Army sergeant Bowe Bergdahl, who spent five years as a Taliban captive after abandoning his post in Afghanistan, pleaded guilty on Monday to desertion and misbehavior before the enemy.
The 31-year-old faces a maximum penalty of five years in prison for desertion, and life in prison for misbehavior before the enemy, a rarely used charge applied when troops endanger other service members through misconduct.
Bergdahl’s guilty pleas were not part of a deal with prosecutors. His punishment will be decided by an Army judge at Fort Bragg following a hearing set to begin next week.
“I understand that leaving was against the law,” Bergdahl told the judge, Colonel Jeffery Nance, on Monday. He’s said previously that his intention was to walk to a larger base about 18 miles away to report what he saw as a leadership problem in his unit. But within hours of leaving his base on June 29, 2009, Bergdahl was captured by armed Taliban fighters. They turned him over to the Haqqani network, who subjected him to what one U.S. official said was the worst abuse of an American service member since the Vietnam War.
Bergdahl said he did not anticipate that U.S. forces would launch an intense manhunt after he left. “I believed they would notice me missing, but I didn’t believe they would have reason to search for one private,” he said.
Army prosecutors argue that the effort to find Bergdahl derailed the war effort, and left some searchers seriously wounded. Prosecutors will present the wounds suffered by Army Master Sergeant Mark Allen, who was shot in the head and is now wheelchair bound and unable to speak, and Senior Chief Petty Officer Jimmy Hatch, a Navy SEAL who suffered a serious leg wound that required multiple surgeries, as evidence.
Defense lawyers argue that Bergdahl isn’t directly responsible for their injuries. They also say the Army is partly responsible because they allowed him to enlist after he was discharged from Coast Guard basic training for having “adjustment disorder with depression.” He was later diagnosed with schizotypal personality disorder.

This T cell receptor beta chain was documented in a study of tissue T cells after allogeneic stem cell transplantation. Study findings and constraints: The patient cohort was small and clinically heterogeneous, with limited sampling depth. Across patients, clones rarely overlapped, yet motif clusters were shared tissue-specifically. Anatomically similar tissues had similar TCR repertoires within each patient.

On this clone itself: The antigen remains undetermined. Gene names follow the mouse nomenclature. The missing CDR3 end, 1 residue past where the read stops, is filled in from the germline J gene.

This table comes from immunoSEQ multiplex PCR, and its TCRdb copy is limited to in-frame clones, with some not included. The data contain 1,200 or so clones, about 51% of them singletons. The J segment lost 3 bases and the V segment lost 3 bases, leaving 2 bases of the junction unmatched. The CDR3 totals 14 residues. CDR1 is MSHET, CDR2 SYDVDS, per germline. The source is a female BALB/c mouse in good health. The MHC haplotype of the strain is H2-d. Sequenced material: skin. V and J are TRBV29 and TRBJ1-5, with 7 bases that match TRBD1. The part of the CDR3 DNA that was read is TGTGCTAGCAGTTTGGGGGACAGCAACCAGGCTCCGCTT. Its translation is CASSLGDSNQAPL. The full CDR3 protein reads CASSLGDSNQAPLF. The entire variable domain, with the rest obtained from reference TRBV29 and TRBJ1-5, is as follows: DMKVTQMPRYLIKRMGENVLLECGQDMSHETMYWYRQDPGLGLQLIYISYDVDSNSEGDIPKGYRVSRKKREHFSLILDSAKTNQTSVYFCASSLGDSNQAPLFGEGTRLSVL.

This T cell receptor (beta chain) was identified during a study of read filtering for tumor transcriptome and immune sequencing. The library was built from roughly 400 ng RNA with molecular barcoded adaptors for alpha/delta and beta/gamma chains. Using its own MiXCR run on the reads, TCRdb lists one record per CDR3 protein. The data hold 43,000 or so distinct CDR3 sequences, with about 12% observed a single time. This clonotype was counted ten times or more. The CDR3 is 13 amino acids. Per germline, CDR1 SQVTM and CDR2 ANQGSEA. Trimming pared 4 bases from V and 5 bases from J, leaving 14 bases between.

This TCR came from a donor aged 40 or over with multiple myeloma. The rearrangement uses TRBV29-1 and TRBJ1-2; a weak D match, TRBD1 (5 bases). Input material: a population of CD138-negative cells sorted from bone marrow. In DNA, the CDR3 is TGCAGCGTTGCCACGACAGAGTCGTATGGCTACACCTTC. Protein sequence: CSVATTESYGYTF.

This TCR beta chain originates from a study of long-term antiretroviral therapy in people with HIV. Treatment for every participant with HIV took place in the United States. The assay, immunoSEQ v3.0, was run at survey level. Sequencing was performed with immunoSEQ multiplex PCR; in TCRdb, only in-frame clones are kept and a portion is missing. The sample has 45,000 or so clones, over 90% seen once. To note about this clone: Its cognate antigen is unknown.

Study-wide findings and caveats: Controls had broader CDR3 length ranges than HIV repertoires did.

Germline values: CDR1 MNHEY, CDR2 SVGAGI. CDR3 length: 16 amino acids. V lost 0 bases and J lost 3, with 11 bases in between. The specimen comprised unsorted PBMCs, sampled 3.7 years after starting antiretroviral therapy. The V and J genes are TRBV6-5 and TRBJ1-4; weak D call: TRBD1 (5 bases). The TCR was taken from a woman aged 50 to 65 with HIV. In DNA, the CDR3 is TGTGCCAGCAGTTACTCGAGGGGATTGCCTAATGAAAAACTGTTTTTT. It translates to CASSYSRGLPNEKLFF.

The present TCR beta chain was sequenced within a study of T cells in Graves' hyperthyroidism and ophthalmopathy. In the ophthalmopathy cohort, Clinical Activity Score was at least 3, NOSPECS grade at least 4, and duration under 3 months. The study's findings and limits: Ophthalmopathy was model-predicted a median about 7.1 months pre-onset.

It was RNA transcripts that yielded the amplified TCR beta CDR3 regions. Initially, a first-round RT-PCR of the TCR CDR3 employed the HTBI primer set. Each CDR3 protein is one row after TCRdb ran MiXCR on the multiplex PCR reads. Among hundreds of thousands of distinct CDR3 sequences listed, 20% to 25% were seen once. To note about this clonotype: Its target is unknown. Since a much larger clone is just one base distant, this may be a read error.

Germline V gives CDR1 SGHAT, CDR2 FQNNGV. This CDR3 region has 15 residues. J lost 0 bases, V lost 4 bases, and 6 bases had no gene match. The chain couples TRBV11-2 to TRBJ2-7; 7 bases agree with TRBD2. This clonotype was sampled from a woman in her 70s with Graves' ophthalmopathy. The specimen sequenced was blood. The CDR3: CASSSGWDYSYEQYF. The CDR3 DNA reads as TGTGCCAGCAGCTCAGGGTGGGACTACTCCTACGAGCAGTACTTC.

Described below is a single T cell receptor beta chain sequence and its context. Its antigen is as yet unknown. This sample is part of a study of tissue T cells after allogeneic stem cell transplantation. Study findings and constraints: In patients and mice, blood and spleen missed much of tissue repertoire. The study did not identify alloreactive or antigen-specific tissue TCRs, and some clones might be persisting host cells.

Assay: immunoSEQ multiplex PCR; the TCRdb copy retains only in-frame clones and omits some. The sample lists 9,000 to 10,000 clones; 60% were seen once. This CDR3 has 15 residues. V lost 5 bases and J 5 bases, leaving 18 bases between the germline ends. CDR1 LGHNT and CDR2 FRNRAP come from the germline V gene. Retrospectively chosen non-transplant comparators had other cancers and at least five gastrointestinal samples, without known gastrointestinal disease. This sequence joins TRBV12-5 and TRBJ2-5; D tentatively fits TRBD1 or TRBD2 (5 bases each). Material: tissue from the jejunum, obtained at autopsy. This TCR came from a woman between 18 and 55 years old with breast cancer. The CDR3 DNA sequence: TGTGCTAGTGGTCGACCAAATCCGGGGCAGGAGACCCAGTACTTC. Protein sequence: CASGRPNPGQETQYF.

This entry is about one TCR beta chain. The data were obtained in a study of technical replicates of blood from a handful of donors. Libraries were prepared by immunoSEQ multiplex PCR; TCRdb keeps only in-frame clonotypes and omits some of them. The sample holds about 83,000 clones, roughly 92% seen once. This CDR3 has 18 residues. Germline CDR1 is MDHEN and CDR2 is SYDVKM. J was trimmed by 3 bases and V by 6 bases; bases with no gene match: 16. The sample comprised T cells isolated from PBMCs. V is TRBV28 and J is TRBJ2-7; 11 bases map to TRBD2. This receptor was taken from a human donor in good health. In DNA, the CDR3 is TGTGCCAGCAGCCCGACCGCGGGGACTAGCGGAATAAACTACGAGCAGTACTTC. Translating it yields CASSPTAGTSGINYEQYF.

Bergdahl was released in May 2014, after President Obama made the controversial decision to trade five Guantánamo Bay detainees for his return. Defense lawyers previously tried to argue that Bergdahl could not receive a fair trial after President Trump called him a “dirty rotten traitor” and publicly called for his execution on several occasions. Colonel Nance said Trump’s remarks were “disturbing,” but did not warrant dismissing the charges.
In a newly released interview filmed by a British filmmaker last year, Bergdahl criticized Trump. “We may as well go back to kangaroo courts and lynch mobs that got what they wanted,” Bergdahl says. “The people who want to hang me — you’re never going to convince those people.”
He also responded to the rumors that he fought against the U.S. alongside members of the Taliban, which military officials say are false. “You know, it’s just insulting, frankly,” Bergdahl said. “It’s very insulting, the idea that they would think I did that.”
Retired Army specialist Cody Full, who was in Bergdahl’s platoon in Afghanistan, told CNN that he still faults him for putting “thousands and thousands of people’s lives at risk.”
“He was a coward nine years ago when he deserted, and I think he showed he’s still a coward,” Full said. “He refuses to take responsibility for his actions.”